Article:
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gluten free sweet potato tart

GF Ratio Rally: Tarts

This post is part of the Gluten-Free Ratio Rally, a group of gluten-free bloggers inspired and empowered by Ruhlman‘s Ratio and started by Shauna at Gluten-Free Girl. We get together each month and post many different takes on the same theme. This month that theme is Gluten-Free Tarts and the rally is being hosted by Charissa from Zest Bakery.

gluten free sweet potato tart

The inspiration for the recipe

Frankly, I want chocolate. I want chocolate dipped in chocolate with melted chocolate and caramel on top. I have been having a rough go of things over the past few weeks.

I’ve been swamped at work.

My plan to spice up my life has worked a little too well, and I feel a little thrown.

My leg started turning purple again – and the color being normal was the only real progress that had been made since this all started.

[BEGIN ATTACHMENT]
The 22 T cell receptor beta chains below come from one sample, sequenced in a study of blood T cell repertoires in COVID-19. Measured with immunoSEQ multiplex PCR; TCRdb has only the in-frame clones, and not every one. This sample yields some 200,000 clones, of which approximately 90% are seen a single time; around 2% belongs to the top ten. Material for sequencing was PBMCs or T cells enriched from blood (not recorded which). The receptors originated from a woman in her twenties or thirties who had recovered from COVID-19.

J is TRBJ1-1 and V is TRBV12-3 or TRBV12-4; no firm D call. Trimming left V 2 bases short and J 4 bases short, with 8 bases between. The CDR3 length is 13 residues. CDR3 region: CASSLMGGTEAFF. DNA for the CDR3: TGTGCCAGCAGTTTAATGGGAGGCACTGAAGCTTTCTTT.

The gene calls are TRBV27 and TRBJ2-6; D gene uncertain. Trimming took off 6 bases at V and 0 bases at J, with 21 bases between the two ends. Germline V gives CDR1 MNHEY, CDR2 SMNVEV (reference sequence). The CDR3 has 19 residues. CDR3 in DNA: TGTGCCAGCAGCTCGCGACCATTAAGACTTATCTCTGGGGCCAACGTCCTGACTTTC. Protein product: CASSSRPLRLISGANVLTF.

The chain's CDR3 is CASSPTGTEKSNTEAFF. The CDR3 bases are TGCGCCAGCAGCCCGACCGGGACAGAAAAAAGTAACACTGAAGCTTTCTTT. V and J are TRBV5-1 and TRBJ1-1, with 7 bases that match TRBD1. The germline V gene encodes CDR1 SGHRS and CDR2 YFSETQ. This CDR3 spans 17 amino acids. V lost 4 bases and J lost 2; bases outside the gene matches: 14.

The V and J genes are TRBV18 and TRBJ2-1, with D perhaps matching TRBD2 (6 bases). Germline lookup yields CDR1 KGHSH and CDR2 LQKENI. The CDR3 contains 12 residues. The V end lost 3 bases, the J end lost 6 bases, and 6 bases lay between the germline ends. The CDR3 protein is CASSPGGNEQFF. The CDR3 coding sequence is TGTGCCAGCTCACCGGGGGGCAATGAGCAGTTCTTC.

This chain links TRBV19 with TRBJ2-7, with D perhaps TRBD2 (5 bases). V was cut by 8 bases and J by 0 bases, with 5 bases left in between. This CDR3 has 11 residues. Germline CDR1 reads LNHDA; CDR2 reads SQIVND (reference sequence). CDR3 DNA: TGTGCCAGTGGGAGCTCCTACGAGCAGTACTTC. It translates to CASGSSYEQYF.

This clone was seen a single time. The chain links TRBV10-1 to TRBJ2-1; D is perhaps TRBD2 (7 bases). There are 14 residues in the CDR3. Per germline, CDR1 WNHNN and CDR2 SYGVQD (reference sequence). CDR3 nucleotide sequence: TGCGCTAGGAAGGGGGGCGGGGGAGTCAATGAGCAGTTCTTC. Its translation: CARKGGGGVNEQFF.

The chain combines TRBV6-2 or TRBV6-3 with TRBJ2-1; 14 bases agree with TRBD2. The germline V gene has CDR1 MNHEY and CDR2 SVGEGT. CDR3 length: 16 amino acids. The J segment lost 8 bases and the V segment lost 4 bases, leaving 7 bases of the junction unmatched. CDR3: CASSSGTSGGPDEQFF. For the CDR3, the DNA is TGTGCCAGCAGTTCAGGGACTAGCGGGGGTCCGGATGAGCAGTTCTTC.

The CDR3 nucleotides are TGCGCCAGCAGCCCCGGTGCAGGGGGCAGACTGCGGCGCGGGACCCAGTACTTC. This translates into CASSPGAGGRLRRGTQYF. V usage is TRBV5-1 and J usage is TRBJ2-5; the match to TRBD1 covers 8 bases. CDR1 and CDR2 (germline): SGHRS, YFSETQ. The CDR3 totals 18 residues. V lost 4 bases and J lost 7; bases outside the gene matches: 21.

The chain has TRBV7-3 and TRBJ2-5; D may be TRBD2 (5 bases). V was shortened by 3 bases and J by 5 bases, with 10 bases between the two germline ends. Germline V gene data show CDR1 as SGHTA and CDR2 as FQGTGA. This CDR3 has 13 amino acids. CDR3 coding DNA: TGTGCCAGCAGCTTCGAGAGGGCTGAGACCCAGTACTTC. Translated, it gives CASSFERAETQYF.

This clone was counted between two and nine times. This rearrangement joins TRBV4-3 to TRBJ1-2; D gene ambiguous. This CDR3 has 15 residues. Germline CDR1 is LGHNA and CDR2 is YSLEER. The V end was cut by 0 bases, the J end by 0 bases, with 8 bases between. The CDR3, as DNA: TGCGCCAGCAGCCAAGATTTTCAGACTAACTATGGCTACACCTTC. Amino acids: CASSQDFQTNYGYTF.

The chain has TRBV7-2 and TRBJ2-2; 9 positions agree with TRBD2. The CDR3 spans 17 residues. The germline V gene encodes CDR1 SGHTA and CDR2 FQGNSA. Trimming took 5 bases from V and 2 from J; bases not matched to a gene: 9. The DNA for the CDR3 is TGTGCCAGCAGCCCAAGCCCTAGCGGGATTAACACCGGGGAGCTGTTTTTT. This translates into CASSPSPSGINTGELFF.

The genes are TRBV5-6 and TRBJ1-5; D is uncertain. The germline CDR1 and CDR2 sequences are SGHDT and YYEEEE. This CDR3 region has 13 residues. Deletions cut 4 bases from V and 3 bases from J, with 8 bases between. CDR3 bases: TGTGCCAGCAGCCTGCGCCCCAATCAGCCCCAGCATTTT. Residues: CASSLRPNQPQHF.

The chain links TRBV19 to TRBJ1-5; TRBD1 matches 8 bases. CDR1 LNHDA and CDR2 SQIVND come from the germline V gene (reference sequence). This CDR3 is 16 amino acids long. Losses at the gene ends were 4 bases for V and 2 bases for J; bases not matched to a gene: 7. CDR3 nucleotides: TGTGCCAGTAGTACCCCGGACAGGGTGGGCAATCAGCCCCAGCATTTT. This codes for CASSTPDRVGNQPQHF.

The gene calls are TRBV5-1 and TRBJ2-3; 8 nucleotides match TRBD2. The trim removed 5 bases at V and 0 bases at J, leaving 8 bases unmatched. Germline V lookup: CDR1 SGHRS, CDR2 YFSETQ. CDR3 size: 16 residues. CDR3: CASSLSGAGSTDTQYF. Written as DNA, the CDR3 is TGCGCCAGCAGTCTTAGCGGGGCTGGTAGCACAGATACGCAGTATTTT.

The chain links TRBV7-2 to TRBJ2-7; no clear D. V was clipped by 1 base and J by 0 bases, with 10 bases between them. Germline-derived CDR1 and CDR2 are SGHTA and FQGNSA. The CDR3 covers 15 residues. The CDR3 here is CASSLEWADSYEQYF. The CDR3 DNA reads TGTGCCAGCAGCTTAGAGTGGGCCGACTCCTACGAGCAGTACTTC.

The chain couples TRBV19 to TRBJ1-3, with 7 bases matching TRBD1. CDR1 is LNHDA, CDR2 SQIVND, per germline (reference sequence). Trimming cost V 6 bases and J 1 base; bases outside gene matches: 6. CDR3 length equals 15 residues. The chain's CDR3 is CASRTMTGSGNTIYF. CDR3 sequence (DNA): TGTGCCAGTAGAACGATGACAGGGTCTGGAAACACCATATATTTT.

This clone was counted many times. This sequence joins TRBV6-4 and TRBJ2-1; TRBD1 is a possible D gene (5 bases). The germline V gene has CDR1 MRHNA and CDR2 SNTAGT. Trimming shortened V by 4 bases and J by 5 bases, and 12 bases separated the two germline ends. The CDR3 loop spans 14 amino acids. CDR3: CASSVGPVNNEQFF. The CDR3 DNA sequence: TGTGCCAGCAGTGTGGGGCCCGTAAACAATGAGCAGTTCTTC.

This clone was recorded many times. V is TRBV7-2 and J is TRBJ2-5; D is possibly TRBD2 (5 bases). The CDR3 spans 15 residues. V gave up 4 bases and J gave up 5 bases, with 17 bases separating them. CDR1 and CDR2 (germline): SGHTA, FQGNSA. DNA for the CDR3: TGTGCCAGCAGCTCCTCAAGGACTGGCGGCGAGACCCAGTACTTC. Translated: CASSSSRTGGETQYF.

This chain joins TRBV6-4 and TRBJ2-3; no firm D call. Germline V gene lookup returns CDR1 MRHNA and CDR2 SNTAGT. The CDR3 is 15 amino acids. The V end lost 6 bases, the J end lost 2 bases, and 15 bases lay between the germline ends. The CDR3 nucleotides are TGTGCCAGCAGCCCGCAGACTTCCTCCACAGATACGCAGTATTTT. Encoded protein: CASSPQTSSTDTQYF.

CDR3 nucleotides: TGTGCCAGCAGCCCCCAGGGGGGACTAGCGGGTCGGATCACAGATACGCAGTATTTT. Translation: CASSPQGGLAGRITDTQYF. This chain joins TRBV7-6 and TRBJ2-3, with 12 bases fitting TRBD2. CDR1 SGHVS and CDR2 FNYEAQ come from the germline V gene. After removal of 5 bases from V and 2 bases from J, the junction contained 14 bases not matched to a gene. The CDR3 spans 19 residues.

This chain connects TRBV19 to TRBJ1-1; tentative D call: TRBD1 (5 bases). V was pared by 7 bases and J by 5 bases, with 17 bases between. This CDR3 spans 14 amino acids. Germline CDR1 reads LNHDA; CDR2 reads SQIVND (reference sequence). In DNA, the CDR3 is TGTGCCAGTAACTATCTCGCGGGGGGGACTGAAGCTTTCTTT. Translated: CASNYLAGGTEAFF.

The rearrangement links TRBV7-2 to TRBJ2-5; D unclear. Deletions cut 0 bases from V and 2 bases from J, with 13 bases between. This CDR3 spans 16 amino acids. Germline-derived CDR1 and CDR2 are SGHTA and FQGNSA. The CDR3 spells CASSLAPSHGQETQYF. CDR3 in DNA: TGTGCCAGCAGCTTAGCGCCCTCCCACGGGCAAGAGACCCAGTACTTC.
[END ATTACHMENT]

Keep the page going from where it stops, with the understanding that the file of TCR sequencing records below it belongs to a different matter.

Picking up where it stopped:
I went to the dentist. <- that right there is reason enough to live on chocolate for a month.

But, when you want to eat your feelings, it is best not to.

I still wanted something comforting.

And fall-y. (Yes, that is a word now).

Orange food means fall, right?

So, sweet potatoes.

And since it is starting to get chilly in the mornings and evenings, i thought some nice cheese would help warm me up.

There you have it, orange + cheese + pie crust = parmesan sweet potato tart.